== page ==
Rafu Staff Report
SAN JOSE — Following a contentious campaign, Rep. Mike Honda (D-San Jose) has apparently survived a challenge by fellow Democrat Ro Khanna in Tuesday’s election.
As of Thursday evening, Honda had 47,889 votes (52.2 percent) to Khanna’s 43,843 (47.8 percent).
“With the information available it appears that the voters have made their decision to keep Congressman Honda as their representative in recognition of his work delivering for the district,” Honda spokesman Vivek Kembaiyan told The San Jose Mercury News. “However, we respect the work of the county elections departments in Alameda and Santa Clara and will wait to find out how many votes remain to be counted before making an announcement about the results.”
Honda said that his election-night party at Zahir’s Bistro in Milpitas was “a celebration of all our hard work and the achievement of our thousands of volunteers and supporters.”
Khanna, who held his election-night party at his Santa Clara headquarters, has refused to concede, saying in a Facebook post on Wednesday, “There are still over 40,000 votes outstanding that need to be counted, and we probably won’t know the exact outcome of this race for several more days.”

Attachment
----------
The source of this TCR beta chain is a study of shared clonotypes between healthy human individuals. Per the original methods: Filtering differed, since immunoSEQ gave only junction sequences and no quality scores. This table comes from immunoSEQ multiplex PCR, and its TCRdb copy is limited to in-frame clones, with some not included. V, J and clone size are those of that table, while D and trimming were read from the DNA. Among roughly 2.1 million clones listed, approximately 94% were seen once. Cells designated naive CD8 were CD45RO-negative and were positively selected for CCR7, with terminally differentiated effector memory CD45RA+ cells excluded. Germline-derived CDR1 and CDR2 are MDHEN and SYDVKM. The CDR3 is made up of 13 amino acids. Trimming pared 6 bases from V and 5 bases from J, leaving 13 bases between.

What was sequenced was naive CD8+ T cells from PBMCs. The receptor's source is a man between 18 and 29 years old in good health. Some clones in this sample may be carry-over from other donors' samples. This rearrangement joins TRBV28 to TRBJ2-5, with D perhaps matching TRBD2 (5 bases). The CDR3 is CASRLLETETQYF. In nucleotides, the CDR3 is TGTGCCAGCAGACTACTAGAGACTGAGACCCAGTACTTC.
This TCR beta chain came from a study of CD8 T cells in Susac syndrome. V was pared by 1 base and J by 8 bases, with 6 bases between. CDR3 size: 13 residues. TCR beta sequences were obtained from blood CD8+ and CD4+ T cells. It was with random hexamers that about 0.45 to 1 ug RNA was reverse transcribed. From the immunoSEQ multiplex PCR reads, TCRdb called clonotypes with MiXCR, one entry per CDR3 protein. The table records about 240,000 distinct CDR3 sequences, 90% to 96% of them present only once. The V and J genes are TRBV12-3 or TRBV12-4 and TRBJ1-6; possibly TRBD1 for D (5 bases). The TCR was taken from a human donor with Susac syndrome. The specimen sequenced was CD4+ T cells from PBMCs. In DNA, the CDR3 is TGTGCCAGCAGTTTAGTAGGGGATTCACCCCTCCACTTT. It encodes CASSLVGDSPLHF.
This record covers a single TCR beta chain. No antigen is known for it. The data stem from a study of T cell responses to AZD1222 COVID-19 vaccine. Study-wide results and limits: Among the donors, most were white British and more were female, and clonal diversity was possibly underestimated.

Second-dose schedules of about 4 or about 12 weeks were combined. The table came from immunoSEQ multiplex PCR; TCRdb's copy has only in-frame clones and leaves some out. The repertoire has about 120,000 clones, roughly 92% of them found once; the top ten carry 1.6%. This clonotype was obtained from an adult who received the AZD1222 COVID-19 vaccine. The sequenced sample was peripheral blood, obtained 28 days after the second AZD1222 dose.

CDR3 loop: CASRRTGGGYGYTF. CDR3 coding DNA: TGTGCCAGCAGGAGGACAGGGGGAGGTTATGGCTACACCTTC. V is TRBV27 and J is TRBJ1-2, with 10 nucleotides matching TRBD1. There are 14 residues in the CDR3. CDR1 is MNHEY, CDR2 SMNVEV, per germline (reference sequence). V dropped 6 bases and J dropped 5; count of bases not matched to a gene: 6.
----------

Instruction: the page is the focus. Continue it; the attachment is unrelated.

He added, “This race is one of the most competitive in the state. It’s thanks to our grassroots volunteers. They made more than 700,000 calls and door knocks. Their passion for change reached across #CA17 [the 17th Congressional District].”
San Jose Mercury News columnist Scott Herhold predicted that Honda will win but that Khanna has gained enough credibility to try again in 2016.
Following the June primary, in which there were also two Republican candidates, Honda received 48.6 percent of the vote and Khanna 27.1 percent. The “top-two” system put them in the runoff even though they are from the same party.
Honda, 73, previously a state assemblyman, has been in office since 2001 and currently represents the 17th Congressional District, which covers Santa Clara County and southern Alameda County, including part of San Jose and the cities of Cupertino, Fremont, Milpitas, Newark, Santa Clara and Sunnyvale.
Khanna, 38, works at the Silicon Valley law firm of Wilson Sonsini Goodrich & Rosati, is a visiting lecturer in the Department of Economics at Stanford University and an adjunct professor at Santa Clara Law School, and served as deputy assistant secretary at the U.S. Department of Commerce.